USA Rice seeks fair and equitable trade for our industry
Now that the Farm Bill is behind us, the U.S. rice industry adds renewed focus to a key priority – trade. Producer, miller and export leaders will meet in Washington at the end of this month for the annual USA Rice Government Affairs Conference (GAC), which will cap a month of trade activities.
Nearly one-half of annual U.S. rice production is exported, but high tariffs in Japan and other Asian countries; export subsidies in Brazil; high domestic support prices in Vietnam and India; and phytosanitary barriers in China, all hold back U.S. rice. Enforcement of existing trade agreements and negotiating strong and comprehensive new deals are touchstones of USA Rice’s trade activities, but as with the Farm Bill, successes in trade come at a frustratingly slow pace and require constant education of our government officials.
Domestic And Export Efforts USA Rice held briefings for the Congressional Rice Caucus in early February and provided an overview of the importance of exports to the U.S. rice industry, the current trade challenges facing rice producers and exporters, steps the U.S. rice industry is taking to confront these challenges and opportunities for additional engagement by Congress. The seminar distilled several years of work on the domestic support policies of key U.S. competitors like Vietnam, Thailand and India, as well as Brazil’s damaging export subsidy program called PEP. Our results raise serious questions about the compliance of these policies and programs with the obligations undertaken by each country in the World Trade Organization. We are also seeking Congressional direction to the U.S. International Trade Commission for a comprehensive factfinding study of the impacts of distortions in the global rice market caused by government support programs in key competitor countries and the impact on the U.S. industry.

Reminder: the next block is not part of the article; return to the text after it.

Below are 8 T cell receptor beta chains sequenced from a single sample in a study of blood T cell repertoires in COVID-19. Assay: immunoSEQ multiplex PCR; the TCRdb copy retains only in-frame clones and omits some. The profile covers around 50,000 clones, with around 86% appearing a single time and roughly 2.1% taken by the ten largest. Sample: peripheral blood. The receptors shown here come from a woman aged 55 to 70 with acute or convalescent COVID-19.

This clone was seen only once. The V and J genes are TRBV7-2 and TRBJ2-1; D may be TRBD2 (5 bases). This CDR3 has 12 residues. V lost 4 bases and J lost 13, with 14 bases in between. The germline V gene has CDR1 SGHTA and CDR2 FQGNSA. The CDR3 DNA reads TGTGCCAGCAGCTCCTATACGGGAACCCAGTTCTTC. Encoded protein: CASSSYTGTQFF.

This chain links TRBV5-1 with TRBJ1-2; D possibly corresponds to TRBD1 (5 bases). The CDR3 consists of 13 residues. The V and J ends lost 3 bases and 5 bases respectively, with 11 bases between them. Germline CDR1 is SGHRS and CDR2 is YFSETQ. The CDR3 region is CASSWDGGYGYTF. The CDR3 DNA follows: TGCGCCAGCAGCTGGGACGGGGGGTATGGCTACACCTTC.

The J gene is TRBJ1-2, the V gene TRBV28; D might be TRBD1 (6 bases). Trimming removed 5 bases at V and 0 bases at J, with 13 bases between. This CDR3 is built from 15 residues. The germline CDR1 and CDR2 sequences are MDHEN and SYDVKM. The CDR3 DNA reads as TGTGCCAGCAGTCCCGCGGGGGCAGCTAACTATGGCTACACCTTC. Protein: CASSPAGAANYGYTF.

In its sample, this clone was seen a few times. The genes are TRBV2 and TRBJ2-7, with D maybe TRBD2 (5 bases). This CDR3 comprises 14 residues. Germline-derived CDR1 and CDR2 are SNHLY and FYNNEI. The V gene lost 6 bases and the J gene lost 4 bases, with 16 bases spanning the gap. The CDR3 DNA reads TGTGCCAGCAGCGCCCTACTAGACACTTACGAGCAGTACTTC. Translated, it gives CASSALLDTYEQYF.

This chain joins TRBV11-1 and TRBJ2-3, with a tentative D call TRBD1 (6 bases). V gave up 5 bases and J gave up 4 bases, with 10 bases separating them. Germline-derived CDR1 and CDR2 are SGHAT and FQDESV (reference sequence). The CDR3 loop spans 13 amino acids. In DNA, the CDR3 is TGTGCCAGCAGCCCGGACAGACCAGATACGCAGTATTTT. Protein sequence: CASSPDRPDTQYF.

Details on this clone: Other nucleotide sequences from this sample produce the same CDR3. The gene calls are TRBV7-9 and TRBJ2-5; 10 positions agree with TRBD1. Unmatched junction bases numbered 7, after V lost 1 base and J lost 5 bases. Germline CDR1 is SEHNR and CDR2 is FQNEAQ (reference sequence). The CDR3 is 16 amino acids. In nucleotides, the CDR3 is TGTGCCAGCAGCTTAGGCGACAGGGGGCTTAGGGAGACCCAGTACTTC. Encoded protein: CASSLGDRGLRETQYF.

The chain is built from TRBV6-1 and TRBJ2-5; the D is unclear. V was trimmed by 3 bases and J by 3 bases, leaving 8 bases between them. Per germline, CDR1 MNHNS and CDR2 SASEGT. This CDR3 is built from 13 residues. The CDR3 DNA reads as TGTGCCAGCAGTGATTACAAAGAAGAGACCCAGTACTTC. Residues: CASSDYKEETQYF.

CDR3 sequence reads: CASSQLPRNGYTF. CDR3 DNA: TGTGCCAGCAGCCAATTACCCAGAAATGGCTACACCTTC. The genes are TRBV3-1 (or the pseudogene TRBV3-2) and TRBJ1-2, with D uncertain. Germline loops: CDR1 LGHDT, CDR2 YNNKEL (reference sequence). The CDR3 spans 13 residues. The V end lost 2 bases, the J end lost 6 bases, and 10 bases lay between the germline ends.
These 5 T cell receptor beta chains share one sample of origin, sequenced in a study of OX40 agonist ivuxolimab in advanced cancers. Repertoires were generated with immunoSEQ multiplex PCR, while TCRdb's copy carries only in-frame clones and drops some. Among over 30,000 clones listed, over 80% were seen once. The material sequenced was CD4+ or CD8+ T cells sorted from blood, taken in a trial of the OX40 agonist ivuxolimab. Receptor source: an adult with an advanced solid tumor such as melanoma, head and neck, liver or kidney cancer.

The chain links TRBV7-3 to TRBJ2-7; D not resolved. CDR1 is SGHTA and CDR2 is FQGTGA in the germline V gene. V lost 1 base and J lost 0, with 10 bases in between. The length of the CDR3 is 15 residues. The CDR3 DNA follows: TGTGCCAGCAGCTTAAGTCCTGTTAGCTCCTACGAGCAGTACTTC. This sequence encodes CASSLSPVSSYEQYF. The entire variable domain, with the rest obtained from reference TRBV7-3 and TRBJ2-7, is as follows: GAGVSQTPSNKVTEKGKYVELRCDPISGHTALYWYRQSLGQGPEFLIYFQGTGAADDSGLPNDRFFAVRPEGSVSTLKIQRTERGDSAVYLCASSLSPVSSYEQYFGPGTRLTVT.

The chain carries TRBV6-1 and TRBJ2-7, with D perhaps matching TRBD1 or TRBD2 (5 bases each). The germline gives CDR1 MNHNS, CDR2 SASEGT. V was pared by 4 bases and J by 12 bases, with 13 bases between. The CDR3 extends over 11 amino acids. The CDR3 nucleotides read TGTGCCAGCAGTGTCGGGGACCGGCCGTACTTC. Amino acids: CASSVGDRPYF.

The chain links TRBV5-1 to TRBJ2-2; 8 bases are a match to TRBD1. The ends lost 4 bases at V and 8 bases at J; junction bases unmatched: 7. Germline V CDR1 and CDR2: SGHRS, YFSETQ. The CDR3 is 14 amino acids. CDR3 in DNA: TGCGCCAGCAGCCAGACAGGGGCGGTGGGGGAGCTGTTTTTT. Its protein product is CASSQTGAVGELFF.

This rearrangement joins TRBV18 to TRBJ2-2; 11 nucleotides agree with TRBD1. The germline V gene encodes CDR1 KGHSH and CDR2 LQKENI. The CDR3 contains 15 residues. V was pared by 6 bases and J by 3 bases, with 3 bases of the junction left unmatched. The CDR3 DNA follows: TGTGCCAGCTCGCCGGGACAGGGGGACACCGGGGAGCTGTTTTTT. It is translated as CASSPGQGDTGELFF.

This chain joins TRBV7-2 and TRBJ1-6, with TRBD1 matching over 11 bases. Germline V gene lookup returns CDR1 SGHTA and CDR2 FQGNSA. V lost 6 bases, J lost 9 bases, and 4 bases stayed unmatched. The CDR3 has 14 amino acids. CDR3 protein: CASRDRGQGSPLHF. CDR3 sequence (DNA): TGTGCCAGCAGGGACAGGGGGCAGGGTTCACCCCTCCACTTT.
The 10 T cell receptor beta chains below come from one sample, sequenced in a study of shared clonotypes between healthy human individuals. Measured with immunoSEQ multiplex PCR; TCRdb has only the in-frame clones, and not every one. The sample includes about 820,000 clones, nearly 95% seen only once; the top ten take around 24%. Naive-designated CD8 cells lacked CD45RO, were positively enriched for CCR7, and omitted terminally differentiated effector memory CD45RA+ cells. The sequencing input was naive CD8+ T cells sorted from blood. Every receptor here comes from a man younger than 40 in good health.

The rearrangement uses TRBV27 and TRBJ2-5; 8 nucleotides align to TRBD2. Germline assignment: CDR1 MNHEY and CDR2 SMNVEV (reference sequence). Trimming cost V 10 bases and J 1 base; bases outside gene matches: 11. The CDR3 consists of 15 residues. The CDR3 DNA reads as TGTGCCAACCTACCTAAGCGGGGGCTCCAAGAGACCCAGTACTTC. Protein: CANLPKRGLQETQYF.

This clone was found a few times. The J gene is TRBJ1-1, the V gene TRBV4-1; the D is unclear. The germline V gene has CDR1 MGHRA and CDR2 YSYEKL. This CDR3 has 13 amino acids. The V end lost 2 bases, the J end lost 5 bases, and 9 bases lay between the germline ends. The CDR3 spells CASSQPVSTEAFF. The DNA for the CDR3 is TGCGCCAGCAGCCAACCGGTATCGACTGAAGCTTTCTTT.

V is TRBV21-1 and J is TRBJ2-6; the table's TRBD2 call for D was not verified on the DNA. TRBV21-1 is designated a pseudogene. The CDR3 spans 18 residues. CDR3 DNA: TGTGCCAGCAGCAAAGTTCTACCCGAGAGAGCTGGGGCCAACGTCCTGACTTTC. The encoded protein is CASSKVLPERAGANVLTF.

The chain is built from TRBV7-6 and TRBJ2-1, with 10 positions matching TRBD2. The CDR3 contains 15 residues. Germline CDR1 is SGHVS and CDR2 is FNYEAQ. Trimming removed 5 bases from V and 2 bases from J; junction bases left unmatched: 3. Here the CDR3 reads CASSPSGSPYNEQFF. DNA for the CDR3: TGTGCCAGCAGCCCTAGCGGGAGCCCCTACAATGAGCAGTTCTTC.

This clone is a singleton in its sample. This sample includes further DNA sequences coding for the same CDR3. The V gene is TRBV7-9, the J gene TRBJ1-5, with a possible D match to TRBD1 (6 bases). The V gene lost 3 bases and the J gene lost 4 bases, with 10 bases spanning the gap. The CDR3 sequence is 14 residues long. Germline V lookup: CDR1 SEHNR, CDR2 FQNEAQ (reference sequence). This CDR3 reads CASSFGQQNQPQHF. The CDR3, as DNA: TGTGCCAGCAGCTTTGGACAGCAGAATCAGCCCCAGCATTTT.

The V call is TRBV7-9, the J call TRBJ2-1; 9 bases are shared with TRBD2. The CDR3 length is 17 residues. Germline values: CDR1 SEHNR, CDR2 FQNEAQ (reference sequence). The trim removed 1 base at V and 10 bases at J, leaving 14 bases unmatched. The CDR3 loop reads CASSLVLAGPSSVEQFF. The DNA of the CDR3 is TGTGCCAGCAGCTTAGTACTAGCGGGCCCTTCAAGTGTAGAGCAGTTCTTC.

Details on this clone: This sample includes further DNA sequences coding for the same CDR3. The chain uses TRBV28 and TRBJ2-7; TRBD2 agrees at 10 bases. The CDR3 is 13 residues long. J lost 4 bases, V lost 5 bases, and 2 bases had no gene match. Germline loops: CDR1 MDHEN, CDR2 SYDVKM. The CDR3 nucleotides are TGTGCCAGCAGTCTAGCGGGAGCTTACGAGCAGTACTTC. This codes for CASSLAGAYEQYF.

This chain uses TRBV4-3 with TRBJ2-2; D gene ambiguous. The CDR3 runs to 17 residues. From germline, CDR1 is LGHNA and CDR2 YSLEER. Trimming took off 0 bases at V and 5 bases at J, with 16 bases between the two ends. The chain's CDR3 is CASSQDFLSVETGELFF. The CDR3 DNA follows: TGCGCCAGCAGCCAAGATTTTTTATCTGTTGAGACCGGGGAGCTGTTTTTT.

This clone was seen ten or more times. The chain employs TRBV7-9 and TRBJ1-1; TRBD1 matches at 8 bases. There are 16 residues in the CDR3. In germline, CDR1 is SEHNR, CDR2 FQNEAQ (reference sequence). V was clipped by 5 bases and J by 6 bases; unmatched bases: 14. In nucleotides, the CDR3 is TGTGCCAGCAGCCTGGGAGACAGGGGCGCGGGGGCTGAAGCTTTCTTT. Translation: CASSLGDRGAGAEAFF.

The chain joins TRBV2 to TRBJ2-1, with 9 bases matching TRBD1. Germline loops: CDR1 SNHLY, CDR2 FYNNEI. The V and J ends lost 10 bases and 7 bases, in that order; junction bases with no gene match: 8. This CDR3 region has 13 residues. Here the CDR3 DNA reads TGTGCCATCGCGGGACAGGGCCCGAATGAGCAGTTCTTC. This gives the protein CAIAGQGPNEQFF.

Barriers are more than tariffs, and USA Rice continues to lead in efforts for a U.S.-China phytosanitary protocol to open this market. Close cooperation with USDA plant health officials is helping our government negotiate a fair and commercially viable agreement with China.
Importance Of TPP And T-TIP Two current trade negotiations offer substantial opportunities for U.S. rice. The Trans Pacific Partnership (TPP) is the best vehicle in nearly two decades to improve the quantity and quality of U.S. rice access in Japan. However, Japanese negotiators are dragging their feet in some key areas. Every country has sensitive agricultural commodities, but this is the nature of trade agreements. USA Rice continues to pressure U.S. negotiators to resist giving Japan a “pass.” Rice must be included in a TPP agreement and access improvements must be substantial.
Negotiations for a Trans-Atlantic Trade and Investment Partnership (T-TIP) is just as important as TPP. T-TIP is a free trade negotiation with the European Union. The EU was once a large market for U.S. rice, and elimination of the EU’s substantial and discriminatory rice import duties will give a strong boost to market recovery following the LibertyLink incident of 2006. During GAC, we will educate and seek commitments for action from members of Congress, their staff and administration officials about the market access barriers facing U.S. rice; about widespread noncompliance by key rice exporter countries of international trade obligations; and about the necessity for strong trade agreements. We will continue to pound the drum of fair and equitable trade that is so vital for our industry.
Reach Betsy Ward at email@example.com.